As I (Storm Cunningham) have been advocating for over two decades in my books, talks and workshops, shellfish and seaweed farming are two of the most important forms of regenerative agriculture. They go far beyond sustainability, actually cleansing and restoring water quality with every harvest.
That regenerative nature is due to two key characteristics: 1) they don’t need be externally fed: all the nutrition they need is taken from the ambient water; and 2) harvesting them exports those nutrients from the marine (or aquatic) ecosystem. This is as opposed to environmentally disastrous finfish farms, like salmon.
Because of its proximity to the ocean, Californians get to enjoy locally sourced oysters, mussels, abalone and clams. Most of the shellfish consumed there come from aquaculture and mariculture farms along the coast; from San Diego in the south to Humboldt County in the north.
And because the animals are filter feeders that siphon tiny plankton out of seawater, growing them is both environmentally sustainable and restorative.
But, due to rising greenhouse gas emissions, the ocean has become more acidic, conditions hostile to shellfish growth.
“There have been calls across the state and across the U.S. to increase aquaculture output because it’s so sustainable. But then at the same time, it’s a very vulnerable industry,” said Melissa Ward, a postdoctoral fellow at San Diego State University.
In a new study, SDSU and Oregon State University researchers interviewed California shellfish growers to find out how they perceive ocean acidification, and to learn what strategies they think will help their operations adapt to changing environmental conditions.
“This study is fairly unique in that we’re getting information directly from the people who are being affected by change and learning directly from their experiences,” said geographer Arielle Levine, director of the sustainability program in SDSU’s College of Arts and Letters.
Ward added, “They’re on the front lines of observing climate change and they also are going to be most well-suited to describe what they think they need to adapt to those changes.”
Burning coal, oil and natural gas emits carbon dioxide and other greenhouse gases into the atmosphere. About a third of that CO2 is absorbed by the ocean, reducing pH levels.
As the water becomes more acidic, the calcium carbonate shellfish need for their shells is less abundant.
“And so they’re basically running out of building blocks to build shell with,” said Ward. “And that can be particularly challenging for a very very small shellfish that’s just forming.”
Most shellfish are spawned in land-based hatcheries. When they’re about the size of a fingernail, they’re moved to floating nurseries in the ocean.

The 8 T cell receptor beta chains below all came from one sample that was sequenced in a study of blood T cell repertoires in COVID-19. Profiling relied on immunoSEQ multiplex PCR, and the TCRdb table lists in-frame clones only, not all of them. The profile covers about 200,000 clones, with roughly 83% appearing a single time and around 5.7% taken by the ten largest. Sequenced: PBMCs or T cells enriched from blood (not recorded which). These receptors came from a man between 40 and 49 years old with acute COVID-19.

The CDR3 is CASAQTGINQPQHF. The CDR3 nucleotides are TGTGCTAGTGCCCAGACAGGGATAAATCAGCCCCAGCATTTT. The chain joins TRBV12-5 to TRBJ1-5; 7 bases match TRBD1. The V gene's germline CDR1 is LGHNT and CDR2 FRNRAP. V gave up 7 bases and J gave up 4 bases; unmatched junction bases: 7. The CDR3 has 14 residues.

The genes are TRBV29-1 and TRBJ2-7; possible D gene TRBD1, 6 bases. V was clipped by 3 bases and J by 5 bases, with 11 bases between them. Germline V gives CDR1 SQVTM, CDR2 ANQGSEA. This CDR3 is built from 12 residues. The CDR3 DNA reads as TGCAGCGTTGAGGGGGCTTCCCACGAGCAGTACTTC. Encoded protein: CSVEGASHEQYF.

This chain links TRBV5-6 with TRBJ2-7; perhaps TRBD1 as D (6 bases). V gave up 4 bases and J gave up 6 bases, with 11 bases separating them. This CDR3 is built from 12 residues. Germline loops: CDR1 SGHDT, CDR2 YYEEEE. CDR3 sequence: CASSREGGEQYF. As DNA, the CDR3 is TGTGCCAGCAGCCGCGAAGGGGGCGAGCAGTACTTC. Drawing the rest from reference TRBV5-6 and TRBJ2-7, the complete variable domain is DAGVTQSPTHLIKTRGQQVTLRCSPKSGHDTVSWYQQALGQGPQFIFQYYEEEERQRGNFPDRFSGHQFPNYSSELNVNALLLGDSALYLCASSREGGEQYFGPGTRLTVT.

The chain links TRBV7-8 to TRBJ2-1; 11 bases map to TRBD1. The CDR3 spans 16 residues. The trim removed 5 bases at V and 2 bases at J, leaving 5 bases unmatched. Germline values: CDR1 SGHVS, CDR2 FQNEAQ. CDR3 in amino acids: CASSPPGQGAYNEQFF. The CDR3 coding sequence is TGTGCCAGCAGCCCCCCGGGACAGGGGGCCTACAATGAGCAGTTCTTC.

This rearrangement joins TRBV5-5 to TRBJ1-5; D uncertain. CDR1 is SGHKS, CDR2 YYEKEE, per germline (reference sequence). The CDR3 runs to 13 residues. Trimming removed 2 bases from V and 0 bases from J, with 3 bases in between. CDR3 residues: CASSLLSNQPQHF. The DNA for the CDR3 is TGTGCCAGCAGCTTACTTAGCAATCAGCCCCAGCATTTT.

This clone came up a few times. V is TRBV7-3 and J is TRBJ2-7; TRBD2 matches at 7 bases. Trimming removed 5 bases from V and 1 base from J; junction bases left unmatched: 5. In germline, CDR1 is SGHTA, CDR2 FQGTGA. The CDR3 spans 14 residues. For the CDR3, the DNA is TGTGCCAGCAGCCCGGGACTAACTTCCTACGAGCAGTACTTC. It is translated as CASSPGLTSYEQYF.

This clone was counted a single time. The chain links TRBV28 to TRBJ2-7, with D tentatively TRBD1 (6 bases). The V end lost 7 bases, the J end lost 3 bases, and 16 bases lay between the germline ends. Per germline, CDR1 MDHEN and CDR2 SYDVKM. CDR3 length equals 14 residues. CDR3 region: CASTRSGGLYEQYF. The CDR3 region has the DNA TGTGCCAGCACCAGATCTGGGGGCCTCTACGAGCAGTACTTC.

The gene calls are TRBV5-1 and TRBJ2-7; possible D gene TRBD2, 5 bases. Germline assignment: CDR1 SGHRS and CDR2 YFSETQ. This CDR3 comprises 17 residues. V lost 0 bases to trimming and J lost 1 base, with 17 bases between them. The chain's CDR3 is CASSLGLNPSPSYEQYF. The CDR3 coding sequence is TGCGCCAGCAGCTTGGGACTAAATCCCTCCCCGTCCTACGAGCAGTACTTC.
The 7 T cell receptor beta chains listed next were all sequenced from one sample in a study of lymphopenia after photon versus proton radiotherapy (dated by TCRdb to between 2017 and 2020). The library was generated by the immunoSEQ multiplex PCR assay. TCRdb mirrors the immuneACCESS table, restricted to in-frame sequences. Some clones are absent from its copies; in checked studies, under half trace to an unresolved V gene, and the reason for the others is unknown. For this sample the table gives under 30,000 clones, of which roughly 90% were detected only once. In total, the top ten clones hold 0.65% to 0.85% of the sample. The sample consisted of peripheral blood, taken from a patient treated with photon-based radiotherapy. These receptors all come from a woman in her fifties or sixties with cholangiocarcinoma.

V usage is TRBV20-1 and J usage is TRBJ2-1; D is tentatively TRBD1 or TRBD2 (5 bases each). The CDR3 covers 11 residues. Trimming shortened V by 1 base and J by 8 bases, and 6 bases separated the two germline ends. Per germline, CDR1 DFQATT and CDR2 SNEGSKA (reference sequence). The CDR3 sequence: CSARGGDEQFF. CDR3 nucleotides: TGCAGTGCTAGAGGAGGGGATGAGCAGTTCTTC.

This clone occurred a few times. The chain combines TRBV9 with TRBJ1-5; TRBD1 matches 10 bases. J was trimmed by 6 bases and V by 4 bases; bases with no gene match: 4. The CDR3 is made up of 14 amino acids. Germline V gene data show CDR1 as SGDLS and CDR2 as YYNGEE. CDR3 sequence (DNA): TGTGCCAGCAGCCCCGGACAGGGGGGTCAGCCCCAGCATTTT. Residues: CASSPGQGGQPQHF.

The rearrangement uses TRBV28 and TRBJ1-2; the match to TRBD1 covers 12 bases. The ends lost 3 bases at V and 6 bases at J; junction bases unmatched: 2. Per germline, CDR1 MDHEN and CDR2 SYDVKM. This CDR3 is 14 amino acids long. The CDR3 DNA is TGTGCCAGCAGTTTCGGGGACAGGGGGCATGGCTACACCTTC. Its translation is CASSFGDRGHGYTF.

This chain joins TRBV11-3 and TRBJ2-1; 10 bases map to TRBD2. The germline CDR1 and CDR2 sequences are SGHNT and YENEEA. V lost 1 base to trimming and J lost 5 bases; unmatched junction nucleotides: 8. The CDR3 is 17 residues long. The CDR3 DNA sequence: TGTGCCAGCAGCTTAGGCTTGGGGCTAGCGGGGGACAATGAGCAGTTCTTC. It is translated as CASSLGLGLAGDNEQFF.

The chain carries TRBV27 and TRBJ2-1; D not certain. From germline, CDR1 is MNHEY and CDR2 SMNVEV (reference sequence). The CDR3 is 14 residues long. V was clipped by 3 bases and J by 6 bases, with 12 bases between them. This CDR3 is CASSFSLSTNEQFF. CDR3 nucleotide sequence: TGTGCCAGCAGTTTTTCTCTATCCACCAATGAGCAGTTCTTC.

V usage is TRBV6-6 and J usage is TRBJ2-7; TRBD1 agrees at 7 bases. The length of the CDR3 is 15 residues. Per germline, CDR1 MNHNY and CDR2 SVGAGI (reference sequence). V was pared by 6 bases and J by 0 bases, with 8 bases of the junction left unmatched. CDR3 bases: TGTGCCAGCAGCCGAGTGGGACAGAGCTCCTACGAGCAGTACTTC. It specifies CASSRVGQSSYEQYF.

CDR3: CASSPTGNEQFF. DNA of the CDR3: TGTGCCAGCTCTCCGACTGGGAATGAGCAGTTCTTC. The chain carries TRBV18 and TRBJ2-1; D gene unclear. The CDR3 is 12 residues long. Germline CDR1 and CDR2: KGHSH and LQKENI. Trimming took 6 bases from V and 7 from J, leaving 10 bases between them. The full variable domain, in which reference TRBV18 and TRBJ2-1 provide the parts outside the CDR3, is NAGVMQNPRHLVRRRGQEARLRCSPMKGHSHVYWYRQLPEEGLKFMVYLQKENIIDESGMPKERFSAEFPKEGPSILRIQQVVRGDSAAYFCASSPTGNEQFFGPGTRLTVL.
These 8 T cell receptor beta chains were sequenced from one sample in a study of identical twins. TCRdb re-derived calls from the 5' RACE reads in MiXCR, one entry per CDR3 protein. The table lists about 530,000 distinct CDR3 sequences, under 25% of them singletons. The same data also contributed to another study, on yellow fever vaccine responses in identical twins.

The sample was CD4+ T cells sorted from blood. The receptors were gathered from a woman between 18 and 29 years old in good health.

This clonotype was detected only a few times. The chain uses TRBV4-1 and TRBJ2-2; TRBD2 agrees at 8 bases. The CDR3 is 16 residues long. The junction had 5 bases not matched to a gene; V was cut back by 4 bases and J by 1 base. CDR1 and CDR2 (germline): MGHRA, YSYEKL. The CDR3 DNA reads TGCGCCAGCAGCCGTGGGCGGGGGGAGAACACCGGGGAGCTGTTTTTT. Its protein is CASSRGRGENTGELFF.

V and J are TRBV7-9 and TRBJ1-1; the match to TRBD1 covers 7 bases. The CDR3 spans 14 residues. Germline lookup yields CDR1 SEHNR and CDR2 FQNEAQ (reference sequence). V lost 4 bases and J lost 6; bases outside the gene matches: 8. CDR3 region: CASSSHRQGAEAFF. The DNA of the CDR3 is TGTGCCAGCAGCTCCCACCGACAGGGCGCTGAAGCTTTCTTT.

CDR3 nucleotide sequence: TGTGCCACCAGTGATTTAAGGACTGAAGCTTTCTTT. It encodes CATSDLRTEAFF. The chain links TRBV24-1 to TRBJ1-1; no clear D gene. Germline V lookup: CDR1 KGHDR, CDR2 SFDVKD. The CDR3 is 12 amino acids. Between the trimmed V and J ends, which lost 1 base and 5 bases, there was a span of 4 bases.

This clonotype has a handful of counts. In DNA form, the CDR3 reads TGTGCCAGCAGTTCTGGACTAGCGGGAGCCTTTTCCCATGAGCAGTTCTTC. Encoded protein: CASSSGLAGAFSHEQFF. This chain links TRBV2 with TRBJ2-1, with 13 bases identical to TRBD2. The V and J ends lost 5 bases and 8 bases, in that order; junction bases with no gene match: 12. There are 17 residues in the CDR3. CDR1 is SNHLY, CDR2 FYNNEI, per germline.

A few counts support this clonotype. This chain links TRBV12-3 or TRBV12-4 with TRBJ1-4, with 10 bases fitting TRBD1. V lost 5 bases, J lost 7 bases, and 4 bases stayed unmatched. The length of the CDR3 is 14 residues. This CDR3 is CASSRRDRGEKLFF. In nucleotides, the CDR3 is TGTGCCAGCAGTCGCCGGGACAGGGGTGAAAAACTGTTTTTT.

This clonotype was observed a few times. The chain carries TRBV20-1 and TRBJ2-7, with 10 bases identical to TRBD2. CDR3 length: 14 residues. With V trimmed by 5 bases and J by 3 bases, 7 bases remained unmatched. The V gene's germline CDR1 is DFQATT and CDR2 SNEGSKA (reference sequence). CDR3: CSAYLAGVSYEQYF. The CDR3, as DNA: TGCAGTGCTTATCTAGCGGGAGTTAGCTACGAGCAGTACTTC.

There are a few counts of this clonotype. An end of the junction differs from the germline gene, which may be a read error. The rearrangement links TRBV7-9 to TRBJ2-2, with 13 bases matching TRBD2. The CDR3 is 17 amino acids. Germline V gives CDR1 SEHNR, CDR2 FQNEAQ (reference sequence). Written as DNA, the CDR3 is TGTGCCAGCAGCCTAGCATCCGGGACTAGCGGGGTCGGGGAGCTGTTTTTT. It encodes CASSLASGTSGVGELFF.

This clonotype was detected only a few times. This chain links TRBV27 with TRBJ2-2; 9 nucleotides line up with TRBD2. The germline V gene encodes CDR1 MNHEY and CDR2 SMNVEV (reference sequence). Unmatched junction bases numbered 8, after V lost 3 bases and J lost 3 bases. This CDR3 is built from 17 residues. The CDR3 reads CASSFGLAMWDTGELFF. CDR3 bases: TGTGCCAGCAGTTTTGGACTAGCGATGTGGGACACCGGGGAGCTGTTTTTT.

“And at that point, they’re just sort of subjected to whatever conditions and whatever food floats by in the water,” said Ward.
If the water is acidic, the baby shellfish may grow more slowly, or even die, making it harder for aquaculture farms to remain viable.
Strategies for adaptation
Interviews with shellfish growers revealed that while they are concerned about the impact of ocean acidification on their operations, they often lack the scientific instrumentation to know when it’s happening.
Growers also worry about other environmental threats such as warmer water, heavy rainfall and pollution—which all contribute to the spread of marine diseases—as well as toxic algal blooms.
“Sometimes, growers would lose 90, 100% of their shellfish in a given area, and they won’t really know why,” said Ward.
“It’s sort of a story of multiple stressors; you can imagine a time when the water is particularly warm or there’s a rainfall event, and ultimately you may reach a tipping point that the shellfish in the water just can’t remain resilient to,” she explained.
Many growers said they need access to scientific resources to pinpoint the environmental factors involved in large die-off events, and to potentially prevent them.
All of the shellfish growers felt regulatory and permitting requirements for shellfish operations need to be adjusted to respond to the rapidly changing environment.
For example, it might be wise to diversify a shellfish operation by growing a new species better adapted to ocean acidification. But obtaining the required permits for that can be onerous.
“California is likely the hardest state to get a permit for shellfish aquaculture, which is seemingly at odds with the messaging that’s coming down from the top,” Ward said. While state leaders recognize shellfish aquaculture is sustainable and an opportunity for economic growth, it can take years and hundreds of thousands of dollars for a grower to obtain a permit for a new species.
“And they just can’t afford that time and money,” she added. “We need to maintain the environmental protections that we have in California, but if we really want the industry to be resilient to environmental change, we have to kind of allow for flexibility in farm management.”
Another adaptive strategy identified by shellfish growers was a need for more networking opportunities—not only with other growers, but also with managers, scientists and policymakers—to share information and best practices for adapting to environmental change.
“This work really draws a connection between environmental change that’s happening and will continue to happen, and how that’s not just affecting the species in the ocean, but also the people who rely on these species,” concluded Levine.
The study is published in the journal Ocean & Coastal Management. The researchers hope it will serve as a roadmap for improving the resilience of the aquaculture industry in California.
Photo of California oyster farmers in Tomales Bay is by Remy Hale.